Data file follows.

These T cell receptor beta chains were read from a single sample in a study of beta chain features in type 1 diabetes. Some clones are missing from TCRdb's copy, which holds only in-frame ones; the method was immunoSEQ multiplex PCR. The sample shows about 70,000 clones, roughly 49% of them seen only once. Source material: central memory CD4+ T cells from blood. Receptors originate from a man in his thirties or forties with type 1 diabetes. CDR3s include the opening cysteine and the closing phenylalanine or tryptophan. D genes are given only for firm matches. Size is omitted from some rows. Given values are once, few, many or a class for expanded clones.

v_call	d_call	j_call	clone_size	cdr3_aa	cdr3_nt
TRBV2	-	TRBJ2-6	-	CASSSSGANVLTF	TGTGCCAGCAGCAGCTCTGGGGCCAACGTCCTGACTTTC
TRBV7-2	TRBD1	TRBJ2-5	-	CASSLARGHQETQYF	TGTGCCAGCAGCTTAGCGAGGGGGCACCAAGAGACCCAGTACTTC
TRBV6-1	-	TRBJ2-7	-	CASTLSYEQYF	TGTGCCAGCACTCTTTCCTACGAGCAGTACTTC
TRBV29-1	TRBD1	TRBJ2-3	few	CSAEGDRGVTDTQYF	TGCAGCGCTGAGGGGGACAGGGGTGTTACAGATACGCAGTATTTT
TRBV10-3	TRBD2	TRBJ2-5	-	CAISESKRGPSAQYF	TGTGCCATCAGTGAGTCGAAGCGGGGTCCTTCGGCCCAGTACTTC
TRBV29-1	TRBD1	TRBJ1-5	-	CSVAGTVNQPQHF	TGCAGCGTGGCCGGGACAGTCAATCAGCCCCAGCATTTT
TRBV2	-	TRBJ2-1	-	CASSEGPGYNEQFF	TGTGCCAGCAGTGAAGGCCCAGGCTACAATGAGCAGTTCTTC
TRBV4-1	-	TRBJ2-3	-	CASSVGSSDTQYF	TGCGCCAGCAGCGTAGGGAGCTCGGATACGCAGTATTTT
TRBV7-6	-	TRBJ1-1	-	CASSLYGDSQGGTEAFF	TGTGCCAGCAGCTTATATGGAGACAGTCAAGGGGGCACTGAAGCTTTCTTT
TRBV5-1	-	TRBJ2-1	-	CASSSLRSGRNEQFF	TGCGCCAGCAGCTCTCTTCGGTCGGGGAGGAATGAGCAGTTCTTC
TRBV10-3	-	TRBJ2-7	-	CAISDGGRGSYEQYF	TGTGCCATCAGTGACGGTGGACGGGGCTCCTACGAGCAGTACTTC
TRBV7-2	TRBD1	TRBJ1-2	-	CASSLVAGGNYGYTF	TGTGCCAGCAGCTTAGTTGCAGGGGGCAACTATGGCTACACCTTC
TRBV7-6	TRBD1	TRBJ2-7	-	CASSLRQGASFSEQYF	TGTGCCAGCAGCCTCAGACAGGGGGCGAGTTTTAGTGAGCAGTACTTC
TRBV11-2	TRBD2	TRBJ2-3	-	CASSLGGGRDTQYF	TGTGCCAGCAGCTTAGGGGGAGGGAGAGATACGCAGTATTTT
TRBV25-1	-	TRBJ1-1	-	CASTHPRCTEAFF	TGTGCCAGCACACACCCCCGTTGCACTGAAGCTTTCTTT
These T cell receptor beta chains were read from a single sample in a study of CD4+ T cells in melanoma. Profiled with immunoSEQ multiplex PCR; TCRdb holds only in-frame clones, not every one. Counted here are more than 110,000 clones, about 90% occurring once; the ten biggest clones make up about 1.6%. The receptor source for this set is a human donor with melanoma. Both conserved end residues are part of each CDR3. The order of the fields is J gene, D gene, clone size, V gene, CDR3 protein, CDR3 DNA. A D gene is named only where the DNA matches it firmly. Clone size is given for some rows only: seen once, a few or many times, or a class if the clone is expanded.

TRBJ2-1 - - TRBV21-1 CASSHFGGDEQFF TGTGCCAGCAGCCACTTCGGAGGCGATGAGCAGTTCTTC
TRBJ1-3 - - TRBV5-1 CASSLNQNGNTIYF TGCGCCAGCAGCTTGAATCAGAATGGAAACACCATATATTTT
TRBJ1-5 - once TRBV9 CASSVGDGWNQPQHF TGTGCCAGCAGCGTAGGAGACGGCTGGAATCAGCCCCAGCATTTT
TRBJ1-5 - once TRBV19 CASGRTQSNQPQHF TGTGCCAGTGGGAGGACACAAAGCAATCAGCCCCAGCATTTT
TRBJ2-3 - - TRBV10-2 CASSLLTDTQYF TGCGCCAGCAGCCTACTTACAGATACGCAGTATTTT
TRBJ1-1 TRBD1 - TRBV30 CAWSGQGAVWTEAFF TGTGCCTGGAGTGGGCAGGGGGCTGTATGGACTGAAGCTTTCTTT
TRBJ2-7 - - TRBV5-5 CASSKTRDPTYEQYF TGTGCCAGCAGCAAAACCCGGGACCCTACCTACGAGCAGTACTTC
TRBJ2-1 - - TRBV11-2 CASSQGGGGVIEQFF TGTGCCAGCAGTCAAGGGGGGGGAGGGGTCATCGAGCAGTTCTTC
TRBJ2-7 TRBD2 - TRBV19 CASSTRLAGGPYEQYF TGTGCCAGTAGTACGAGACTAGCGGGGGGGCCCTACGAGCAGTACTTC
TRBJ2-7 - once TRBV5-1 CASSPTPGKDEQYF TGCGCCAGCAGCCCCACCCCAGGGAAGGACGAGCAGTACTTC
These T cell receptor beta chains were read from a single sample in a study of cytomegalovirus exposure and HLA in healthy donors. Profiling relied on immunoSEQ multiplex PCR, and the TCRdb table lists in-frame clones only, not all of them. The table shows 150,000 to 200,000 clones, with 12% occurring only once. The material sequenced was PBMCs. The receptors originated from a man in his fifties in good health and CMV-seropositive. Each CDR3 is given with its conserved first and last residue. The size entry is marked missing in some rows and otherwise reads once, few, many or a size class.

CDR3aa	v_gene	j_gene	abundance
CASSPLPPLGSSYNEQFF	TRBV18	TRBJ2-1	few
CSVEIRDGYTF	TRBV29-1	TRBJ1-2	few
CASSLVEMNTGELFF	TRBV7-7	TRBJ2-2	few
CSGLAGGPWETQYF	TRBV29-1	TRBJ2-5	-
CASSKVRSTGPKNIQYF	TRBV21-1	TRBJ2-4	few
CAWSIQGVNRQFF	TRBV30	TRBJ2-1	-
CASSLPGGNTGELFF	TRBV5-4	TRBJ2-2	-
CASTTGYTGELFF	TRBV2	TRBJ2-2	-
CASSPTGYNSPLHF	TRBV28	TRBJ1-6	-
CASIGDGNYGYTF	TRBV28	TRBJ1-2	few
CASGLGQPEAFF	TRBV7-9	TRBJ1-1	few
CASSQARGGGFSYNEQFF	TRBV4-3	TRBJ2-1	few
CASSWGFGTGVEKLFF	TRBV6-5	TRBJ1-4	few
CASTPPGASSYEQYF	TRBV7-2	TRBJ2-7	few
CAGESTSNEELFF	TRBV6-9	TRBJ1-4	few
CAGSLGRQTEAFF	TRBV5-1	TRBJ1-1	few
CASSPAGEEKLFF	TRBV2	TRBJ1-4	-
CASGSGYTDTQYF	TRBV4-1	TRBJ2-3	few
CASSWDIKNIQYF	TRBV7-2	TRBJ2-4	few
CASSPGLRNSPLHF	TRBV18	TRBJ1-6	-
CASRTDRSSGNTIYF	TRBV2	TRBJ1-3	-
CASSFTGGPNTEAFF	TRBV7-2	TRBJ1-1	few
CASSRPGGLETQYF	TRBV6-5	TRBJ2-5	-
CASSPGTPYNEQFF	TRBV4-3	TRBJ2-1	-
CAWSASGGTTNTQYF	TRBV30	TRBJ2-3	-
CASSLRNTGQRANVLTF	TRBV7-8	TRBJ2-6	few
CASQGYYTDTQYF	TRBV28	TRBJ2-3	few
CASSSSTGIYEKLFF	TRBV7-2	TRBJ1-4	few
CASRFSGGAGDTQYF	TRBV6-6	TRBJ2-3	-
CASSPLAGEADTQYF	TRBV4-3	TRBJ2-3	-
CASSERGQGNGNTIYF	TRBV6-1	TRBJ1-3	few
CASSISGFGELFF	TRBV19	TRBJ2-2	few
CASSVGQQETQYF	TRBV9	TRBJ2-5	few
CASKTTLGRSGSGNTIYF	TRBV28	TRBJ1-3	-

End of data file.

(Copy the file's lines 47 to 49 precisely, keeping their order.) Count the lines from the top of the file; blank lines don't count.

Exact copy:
CASSPAGEEKLFF	TRBV2	TRBJ1-4	-
CASGSGYTDTQYF	TRBV4-1	TRBJ2-3	few
CASSWDIKNIQYF	TRBV7-2	TRBJ2-4	few